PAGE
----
Brick-and-click retailer Barnes & Noble (Nasdaq: BNBN) announced an initiative Tuesday to develop Barnes & Noble University, a customized Internet site for online learning.
The bookseller is making a minority investment in notHarvard.com, a company that specializes in developing Internet universities and “eduCommerce” Web sites. Users will be able to access free online classes after purchasing a product online.
“We consider distance learning a natural extension of Barnes & Noble.com’s core business,” said Barnesandnoble.com Vice Chairman Steve Riggio. “The Internet is clearly a very large commercial medium, but its great promise is to become a portal for the sharing of knowledge and content.”
The “free online education resource” will address a variety of subjects and be based on the books currently being sold online. Courses are slated to begin mid-July and may be taught by noted authors.
“Our plan is to create an exciting learning environment where many courses will be based upon the best books in the field. We additionally intend to invite the authors of those books to become instructors, offering them the ability to publish additional content in both electronic form as well as through print on demand technology,” Riggio said.
Education or E-Marketing
Not everyone is embracing the company’s plan to offer online classes. Some critics argue that the use of the term “university” is deceptive and that the new site is little more than a marketing tool to sell books. These observers contend that without official accreditation or the ability for students to obtain class credit for their work, such online educational programs provide little value to those seeking a university-level education.
Gus Carlson, vice president of corporate communications for Barnes & Noble, agrees with the critics. “It’s not meant to replace higher education,” he told the E-Commerce Times. “Our site is designed to provide a convenient way to learn something that interests our customers.”
According to Carlson, the education initiative is part of the company’s “drive to become more than a place to conduct transactions but rather a destination.” With the help of notHarvard.com, Carlson hopes customers will come to their site “to learn, have some fun, and hopefully buy a book.”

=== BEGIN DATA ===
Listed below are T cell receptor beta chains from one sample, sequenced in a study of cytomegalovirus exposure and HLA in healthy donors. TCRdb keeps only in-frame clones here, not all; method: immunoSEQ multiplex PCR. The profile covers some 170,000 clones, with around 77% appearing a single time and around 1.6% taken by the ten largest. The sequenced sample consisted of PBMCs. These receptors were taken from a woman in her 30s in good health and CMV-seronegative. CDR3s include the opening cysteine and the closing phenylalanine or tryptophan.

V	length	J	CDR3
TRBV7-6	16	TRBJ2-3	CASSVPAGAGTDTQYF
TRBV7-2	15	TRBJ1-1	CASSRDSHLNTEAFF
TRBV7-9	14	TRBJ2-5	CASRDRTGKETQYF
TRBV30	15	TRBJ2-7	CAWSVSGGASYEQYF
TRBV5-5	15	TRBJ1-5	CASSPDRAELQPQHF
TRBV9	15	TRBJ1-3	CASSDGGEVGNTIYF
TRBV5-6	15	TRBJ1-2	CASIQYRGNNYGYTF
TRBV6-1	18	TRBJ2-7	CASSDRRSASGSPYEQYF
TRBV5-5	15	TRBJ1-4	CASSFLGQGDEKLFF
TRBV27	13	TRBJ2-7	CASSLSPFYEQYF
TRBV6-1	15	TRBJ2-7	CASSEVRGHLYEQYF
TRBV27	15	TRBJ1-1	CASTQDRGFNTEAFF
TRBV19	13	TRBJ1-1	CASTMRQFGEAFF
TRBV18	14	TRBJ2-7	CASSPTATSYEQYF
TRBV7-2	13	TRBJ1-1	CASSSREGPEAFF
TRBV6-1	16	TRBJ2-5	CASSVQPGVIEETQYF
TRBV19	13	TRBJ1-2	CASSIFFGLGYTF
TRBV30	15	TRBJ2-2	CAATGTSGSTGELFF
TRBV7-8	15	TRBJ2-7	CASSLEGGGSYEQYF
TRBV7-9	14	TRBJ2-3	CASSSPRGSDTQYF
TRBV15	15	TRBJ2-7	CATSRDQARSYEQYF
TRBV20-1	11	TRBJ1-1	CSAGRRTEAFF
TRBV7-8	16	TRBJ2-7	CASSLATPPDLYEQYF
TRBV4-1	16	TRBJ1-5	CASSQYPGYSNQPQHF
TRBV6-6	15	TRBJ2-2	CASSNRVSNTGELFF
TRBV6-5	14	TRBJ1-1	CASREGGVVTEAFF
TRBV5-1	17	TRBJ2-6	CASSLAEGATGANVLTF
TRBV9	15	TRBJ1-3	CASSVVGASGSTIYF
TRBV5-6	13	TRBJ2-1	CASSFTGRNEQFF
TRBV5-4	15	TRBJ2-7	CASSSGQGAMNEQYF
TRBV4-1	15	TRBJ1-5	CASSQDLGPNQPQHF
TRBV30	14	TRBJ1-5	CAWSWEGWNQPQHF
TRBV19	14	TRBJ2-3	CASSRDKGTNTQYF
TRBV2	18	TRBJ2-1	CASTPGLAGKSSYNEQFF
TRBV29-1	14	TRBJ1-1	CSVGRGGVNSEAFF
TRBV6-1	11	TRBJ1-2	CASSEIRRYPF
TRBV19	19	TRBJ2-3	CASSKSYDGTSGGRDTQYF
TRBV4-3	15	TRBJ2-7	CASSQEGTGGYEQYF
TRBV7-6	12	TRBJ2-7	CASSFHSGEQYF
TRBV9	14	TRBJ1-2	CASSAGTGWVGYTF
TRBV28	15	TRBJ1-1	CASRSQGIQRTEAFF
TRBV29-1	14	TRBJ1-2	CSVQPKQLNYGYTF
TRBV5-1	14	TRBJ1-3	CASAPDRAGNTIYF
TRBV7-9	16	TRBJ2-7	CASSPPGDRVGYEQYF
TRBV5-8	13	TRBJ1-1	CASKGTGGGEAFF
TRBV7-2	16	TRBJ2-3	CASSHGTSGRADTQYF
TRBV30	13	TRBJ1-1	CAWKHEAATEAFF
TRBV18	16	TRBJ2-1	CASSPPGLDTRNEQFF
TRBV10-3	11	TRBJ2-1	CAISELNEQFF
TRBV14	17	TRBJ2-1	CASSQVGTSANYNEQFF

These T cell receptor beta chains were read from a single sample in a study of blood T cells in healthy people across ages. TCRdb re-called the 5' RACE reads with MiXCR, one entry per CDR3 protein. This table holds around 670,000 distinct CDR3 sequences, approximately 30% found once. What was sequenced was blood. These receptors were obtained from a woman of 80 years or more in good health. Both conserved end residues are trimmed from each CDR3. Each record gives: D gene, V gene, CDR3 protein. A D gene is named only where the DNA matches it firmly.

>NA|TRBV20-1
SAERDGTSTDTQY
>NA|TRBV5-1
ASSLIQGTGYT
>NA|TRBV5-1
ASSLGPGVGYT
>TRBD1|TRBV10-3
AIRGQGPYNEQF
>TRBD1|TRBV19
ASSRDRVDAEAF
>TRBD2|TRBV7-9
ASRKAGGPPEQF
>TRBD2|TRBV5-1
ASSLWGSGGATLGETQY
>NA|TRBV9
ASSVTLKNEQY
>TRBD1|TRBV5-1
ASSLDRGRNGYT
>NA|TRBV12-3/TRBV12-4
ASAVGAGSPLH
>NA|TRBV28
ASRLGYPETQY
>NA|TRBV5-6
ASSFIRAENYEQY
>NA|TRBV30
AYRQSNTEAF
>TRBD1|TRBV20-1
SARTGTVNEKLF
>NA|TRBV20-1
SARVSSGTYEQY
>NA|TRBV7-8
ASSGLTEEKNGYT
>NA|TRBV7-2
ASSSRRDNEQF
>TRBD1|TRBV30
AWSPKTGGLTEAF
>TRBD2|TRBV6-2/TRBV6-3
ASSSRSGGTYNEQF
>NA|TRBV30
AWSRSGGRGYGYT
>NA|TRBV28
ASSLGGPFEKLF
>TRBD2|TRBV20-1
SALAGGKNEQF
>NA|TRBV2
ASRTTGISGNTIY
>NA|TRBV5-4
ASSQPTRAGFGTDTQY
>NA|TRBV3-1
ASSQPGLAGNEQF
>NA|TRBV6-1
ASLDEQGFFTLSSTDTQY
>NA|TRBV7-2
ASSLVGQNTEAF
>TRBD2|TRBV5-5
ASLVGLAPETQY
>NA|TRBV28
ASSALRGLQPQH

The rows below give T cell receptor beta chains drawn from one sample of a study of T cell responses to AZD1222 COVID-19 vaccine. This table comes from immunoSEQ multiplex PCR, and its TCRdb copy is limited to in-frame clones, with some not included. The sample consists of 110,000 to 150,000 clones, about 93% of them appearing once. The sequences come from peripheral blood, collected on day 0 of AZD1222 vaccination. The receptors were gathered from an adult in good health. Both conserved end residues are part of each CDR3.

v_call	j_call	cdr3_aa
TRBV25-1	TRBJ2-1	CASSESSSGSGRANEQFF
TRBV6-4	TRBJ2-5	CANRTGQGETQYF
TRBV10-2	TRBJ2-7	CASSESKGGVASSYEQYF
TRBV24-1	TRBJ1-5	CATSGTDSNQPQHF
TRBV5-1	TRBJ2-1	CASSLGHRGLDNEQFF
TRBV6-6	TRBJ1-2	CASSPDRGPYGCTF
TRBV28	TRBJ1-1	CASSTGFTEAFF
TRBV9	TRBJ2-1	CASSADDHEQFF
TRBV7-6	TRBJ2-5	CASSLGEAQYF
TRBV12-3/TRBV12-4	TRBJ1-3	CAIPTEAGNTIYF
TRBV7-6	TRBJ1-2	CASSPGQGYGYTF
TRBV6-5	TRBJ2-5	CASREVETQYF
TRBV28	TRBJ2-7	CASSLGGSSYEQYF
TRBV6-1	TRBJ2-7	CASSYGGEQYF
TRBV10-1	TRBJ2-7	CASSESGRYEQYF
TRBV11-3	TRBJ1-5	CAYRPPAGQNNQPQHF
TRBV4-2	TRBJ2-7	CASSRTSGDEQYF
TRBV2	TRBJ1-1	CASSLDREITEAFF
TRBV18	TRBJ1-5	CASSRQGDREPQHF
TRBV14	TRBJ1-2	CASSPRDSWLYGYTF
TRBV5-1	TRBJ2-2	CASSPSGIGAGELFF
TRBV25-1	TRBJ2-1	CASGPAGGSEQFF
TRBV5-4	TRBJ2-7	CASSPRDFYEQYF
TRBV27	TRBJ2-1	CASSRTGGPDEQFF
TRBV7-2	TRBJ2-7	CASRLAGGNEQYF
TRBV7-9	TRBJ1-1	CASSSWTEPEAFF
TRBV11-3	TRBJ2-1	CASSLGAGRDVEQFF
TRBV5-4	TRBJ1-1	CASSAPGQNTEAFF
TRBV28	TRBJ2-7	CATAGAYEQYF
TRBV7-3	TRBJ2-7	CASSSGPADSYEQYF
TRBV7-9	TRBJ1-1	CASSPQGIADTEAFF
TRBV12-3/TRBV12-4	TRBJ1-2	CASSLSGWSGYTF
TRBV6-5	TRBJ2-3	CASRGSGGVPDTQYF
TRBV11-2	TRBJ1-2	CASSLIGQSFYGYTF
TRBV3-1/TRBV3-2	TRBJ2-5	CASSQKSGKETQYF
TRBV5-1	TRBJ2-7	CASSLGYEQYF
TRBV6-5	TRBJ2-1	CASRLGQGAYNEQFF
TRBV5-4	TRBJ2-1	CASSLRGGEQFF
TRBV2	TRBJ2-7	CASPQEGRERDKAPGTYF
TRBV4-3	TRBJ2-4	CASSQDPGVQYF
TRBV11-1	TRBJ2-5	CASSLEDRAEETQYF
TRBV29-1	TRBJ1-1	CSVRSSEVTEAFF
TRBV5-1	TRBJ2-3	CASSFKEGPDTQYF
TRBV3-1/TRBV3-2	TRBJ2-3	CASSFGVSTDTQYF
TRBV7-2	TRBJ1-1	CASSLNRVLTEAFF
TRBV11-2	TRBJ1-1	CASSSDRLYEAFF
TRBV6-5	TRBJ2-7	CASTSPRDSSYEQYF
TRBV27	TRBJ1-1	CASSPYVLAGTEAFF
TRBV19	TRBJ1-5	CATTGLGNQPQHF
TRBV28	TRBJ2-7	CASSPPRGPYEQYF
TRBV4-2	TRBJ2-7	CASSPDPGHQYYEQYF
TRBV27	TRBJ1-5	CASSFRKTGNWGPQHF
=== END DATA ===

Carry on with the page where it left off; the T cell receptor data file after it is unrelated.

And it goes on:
More Sales Opportunities
Establishing online courses branded with the Barnes & Noble name and based on the company’s product line provides the book giant an opportunity to generate new sales in the highly competitive online book selling business. Barnes & Noble currently competes with the likes of online retailing giant Amazon.com and brick-and-mortar nemesis Borders, which also sells its products online and in retail stores.
Under its investment agreement with notHarvard.com, Barnes & Noble will also become the primary distributor of course materials for other branded online universities developed by notHarvard.com. The Austin, Texas-based company has already launched online eduCommerce sites for Jobs.com, Pervasive Software, Motorola/Metrowerks, and TalkCity.
Taking a Stake in Online Education
Barnes & Noble is among a handful of venture capital partners that notHarvard.com has lined up to raise $26 million (US$) in their second round of financing. Other investors include Austin Ventures, Adam Dell’s Impact Venture Partners and Merrill Lynch KECALP. The latest venture capital round brings notHarvard.com’s total funding to $34 million since it launched last July.
“There is no question that eduCommerce is a strategic asset for companies looking to provide greater context to their sales and marketing efforts,” said Adam Dell, General Partner at Impact Venture Partners. “EduCommerce is the ultimate permission-based sales and marketing tool that generates additive revenue streams.”